When Ben Bernanke steps outside the realm of fiscal and monetary policy, it's sensible to take notice. On April 7 of this year, the Federal Reserve chairman warned a Chamber of Commerce audience that the aging of the nation's population poses a serious challenge to the economy. Mr. Bernanke cautioned that the U.S. "must begin now to prepare for this coming demographic transition."
Few people know more about the potential impact of this transition than Dr. Robert Butler, head of the National Institute on Aging at the National Institutes of Health and founder of the International Longevity Center. A physician, gerontologist, psychiatrist, and public servant, Dr. Butler is widely regarded as the preeminent authority on aging and longevity. He's also the Pulitzer Prize-willing author of six books about issues of aging. (The newest, The Longevity Prescription: The 8 Proven Keys to a Long, Healthy Life, was just published by Avery in May.)
In view of the oncoming demographic juggernaut, I asked this busy 83-year-old pioneer what investment advisors should know about the "longevity revolution," and what they can do to anticipate older clients' needs.
What's the general outlook for baby boomers who are now heading into their older years?
Boomers are going to be in for a shock, because we haven't started soon enough to address the challenges of aging.
They're not likely to see the solution to Alzheimer's disease in their lifetime. They're not likely to have well-trained doctors to take care of them; they're not likely to have enough money to live decently. They ought to get up off their you-know-whats and start struggling to get more funds for Alzheimer's research, to push for training of more doctors to take care of them. They should be pushing the general culture to be more sensitive and not so ageist. They should fight age discrimination. Boomers are not doing any of this.
After 2025, 20% or more of the industrialized world will be 65 or older. We need to meet this challenge head on, and reexamine our views of aging right now.
What can advisors do to help?
I don't know if it's within the purview of advisors or not, but they could become advocates for change in these issues I mentioned. For example, only 11 of the 45 medical schools in this country even have geriatrics departments. In England, geriatric medicine is the number two specialty in medical schools.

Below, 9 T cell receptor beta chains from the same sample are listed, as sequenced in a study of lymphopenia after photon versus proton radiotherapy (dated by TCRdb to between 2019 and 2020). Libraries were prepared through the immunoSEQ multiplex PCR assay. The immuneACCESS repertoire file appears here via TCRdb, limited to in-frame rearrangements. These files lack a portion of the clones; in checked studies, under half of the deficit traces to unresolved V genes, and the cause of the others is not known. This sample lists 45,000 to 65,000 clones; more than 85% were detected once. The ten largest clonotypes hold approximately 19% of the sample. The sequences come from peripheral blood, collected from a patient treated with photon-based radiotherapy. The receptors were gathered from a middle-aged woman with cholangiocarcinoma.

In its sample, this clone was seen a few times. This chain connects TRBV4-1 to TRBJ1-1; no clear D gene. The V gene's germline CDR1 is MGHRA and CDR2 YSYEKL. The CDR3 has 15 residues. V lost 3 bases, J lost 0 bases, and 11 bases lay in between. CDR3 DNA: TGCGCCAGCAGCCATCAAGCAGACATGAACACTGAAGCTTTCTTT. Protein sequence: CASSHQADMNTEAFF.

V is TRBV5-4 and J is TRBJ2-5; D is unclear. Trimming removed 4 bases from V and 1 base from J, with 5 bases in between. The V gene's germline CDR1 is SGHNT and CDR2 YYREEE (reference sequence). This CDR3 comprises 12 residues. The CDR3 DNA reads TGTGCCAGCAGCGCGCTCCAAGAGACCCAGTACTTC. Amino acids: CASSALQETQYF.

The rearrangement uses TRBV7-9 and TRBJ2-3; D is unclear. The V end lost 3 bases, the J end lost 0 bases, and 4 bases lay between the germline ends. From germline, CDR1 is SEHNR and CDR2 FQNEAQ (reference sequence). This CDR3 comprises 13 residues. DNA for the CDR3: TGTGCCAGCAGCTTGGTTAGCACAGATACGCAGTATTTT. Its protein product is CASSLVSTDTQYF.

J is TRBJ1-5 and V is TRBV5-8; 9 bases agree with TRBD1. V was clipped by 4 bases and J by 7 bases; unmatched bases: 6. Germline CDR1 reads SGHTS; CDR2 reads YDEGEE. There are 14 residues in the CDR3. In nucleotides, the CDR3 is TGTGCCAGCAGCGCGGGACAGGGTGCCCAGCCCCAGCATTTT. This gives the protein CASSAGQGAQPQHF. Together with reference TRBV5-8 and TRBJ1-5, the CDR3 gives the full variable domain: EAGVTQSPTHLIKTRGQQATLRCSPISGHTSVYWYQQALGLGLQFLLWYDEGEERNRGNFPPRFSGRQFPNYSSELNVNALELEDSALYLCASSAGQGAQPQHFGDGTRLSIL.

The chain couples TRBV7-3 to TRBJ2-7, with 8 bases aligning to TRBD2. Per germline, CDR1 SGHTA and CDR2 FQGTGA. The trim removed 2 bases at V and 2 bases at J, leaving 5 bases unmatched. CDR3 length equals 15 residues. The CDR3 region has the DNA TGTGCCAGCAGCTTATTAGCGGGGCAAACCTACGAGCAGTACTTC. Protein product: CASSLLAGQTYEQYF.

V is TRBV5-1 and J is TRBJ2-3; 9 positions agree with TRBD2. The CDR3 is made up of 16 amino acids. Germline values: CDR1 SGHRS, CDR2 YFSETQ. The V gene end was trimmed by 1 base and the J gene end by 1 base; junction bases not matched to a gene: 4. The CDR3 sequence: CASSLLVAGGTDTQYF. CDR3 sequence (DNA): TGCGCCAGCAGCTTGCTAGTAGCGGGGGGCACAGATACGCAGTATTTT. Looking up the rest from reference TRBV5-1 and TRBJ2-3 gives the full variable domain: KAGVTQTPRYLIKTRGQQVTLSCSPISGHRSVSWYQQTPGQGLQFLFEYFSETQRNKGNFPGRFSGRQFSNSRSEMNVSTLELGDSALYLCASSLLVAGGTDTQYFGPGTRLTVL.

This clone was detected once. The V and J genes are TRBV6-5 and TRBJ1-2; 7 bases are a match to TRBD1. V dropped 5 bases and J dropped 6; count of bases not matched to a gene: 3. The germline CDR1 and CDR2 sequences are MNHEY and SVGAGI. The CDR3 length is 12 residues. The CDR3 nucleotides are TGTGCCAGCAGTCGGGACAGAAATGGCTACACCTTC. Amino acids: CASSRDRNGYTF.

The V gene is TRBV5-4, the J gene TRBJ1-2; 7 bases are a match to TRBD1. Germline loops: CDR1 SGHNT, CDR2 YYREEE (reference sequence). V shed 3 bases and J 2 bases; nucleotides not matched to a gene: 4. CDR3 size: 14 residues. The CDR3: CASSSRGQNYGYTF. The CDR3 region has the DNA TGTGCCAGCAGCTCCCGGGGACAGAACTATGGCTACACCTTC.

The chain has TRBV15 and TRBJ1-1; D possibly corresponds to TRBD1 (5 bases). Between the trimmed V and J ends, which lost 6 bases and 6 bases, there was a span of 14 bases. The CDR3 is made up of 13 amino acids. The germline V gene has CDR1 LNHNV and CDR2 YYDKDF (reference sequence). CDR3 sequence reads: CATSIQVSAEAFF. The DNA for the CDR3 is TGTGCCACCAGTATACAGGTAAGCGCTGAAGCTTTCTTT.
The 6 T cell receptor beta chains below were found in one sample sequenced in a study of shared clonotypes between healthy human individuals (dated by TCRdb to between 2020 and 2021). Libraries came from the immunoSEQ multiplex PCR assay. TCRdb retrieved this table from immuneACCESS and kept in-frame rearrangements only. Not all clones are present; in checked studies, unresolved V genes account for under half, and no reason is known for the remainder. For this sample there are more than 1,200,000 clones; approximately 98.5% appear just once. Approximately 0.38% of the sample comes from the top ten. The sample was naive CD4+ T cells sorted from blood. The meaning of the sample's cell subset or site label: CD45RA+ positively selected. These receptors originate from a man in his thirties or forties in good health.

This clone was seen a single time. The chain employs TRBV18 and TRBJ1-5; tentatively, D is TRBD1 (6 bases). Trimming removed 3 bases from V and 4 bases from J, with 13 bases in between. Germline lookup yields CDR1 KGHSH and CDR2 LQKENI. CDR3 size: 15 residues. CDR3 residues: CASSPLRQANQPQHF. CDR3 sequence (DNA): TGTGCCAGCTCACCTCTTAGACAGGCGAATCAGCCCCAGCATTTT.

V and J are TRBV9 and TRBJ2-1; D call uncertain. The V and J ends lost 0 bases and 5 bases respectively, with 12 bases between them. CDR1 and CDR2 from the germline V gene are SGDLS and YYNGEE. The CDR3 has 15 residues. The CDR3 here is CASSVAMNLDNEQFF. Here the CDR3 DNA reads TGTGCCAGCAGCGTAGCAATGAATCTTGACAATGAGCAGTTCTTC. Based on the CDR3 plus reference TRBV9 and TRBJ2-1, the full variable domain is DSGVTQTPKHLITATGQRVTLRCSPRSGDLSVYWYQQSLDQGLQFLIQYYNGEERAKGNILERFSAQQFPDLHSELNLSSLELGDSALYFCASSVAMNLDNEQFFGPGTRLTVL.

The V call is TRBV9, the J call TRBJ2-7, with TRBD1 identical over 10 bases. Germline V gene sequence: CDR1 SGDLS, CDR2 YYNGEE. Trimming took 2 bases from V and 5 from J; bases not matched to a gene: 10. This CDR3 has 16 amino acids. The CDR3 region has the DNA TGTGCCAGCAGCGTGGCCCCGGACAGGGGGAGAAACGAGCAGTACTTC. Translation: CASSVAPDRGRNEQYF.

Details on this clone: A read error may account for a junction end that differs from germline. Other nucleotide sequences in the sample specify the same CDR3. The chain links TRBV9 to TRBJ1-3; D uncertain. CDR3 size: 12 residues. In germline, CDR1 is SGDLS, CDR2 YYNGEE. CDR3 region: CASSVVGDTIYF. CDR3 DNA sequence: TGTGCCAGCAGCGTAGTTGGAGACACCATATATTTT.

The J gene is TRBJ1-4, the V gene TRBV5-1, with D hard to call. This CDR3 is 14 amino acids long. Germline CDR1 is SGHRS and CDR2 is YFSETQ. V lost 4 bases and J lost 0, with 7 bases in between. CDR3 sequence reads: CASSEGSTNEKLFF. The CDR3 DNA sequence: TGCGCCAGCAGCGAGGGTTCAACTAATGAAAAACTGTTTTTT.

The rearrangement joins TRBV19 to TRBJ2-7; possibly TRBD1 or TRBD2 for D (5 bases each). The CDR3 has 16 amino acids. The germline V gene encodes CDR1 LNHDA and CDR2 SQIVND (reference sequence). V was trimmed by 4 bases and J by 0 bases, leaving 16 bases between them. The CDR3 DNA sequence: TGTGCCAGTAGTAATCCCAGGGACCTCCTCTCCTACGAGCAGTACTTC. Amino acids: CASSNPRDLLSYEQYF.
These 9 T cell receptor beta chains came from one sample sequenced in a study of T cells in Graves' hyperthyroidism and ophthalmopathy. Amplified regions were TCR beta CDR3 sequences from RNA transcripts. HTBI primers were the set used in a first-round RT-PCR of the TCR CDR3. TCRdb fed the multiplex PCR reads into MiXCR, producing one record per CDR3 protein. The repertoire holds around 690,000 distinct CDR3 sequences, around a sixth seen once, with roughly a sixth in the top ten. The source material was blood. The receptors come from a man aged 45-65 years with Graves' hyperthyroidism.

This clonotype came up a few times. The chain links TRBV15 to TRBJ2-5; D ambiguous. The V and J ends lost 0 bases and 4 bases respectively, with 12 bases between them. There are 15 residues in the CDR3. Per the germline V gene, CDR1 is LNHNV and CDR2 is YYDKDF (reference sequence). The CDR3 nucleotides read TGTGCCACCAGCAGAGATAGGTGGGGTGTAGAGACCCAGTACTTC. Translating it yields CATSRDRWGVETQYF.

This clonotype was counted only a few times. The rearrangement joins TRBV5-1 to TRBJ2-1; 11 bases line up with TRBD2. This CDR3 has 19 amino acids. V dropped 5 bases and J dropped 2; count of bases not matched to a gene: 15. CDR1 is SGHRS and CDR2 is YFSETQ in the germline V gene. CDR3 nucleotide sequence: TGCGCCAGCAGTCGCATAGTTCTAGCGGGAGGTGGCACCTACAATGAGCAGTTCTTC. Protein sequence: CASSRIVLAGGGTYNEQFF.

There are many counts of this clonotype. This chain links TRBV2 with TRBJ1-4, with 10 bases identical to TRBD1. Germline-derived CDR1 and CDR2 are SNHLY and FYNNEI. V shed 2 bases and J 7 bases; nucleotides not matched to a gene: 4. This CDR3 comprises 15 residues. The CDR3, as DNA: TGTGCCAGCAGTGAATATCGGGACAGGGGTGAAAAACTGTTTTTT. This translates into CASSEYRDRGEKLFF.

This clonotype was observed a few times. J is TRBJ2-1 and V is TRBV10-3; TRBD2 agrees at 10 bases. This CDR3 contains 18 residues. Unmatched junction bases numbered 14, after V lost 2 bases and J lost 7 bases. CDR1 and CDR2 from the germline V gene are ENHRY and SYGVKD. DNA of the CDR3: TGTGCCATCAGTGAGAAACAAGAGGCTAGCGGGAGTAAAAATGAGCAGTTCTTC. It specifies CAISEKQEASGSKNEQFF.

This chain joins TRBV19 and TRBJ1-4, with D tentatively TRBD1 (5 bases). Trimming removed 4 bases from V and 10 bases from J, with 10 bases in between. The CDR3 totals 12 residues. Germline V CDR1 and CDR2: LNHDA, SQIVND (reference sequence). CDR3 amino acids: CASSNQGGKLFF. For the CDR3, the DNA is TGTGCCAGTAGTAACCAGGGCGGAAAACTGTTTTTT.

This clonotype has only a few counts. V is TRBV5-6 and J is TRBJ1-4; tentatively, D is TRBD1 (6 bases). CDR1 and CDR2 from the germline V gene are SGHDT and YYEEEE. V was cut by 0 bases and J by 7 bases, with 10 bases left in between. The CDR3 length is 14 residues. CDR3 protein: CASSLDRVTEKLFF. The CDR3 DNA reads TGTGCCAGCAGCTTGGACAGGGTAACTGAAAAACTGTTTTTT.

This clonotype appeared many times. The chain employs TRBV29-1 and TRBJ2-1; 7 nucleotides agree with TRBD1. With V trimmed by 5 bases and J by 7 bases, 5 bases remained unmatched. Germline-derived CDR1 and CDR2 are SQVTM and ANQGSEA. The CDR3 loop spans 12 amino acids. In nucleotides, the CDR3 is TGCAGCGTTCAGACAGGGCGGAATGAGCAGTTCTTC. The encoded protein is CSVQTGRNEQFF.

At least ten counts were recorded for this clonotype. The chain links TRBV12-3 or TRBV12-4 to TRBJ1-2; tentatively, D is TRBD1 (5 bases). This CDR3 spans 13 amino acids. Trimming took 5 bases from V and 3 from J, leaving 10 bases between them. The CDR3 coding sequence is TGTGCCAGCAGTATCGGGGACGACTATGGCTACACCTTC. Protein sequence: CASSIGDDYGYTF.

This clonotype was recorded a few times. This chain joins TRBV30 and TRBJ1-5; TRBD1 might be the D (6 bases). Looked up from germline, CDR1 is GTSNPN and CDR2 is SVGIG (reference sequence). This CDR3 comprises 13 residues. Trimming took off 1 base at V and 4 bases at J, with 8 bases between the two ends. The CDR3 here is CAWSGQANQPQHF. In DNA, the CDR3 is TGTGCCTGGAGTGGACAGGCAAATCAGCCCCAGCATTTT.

We have a tremendous opportunity to benefit from the productivity of active, vigorous, robust older people for an extra 30 years. The boomer generation is 29% of the U.S. population. They can transform what it means to live a long life.
What's the biggest misconception about aging?
The usual perception is that we can't afford all those old people. We tend to view generational needs as a zero-sum game: if one person gains something, another person has to lose something. That's very negative and ageist. We need to think about the senior or mature market as the Japanese do, as a resource to develop and exploit.
Older people should probably plan to work longer than they envisioned. The contribution they can make is very valuable. Politicians talk about Social Security and Medicare as "an intolerable burden" that has "handicapped the young." We brought Social Security actuaries to testify in Congressional hearings in 1979. It's very obvious and striking that if people stay in the workforce longer, they put more money into the system and take less money out.
In my view, a new body of thought is not receiving the attention it needs. Studies by the University of Chicago, the Rand Corporation, Yale, Harvard, and our own International Longevity Center show that nations where the inhabitants live longer create more GDP.
Think of the older generation's spending on travel, college, grandchildren, life insurance, medical procedures--cataract surgery, hip replacements, and so on--assisted living and other housing arrangements...these are all related to age and all create wealth. So my argument is: we can afford old age, and we need to get off the position that we can't.
What's the most important issue around longevity that we need to address?
There's a revolution in longevity--but we could lose it. What good will it do to live longer if we don't learn to treat each other better?
First, longevity is desirable if it's accompanied by a life of high quality. Second, most people, if they have a choice, would opt for longevity of the mind.
Not to become senile, in other words?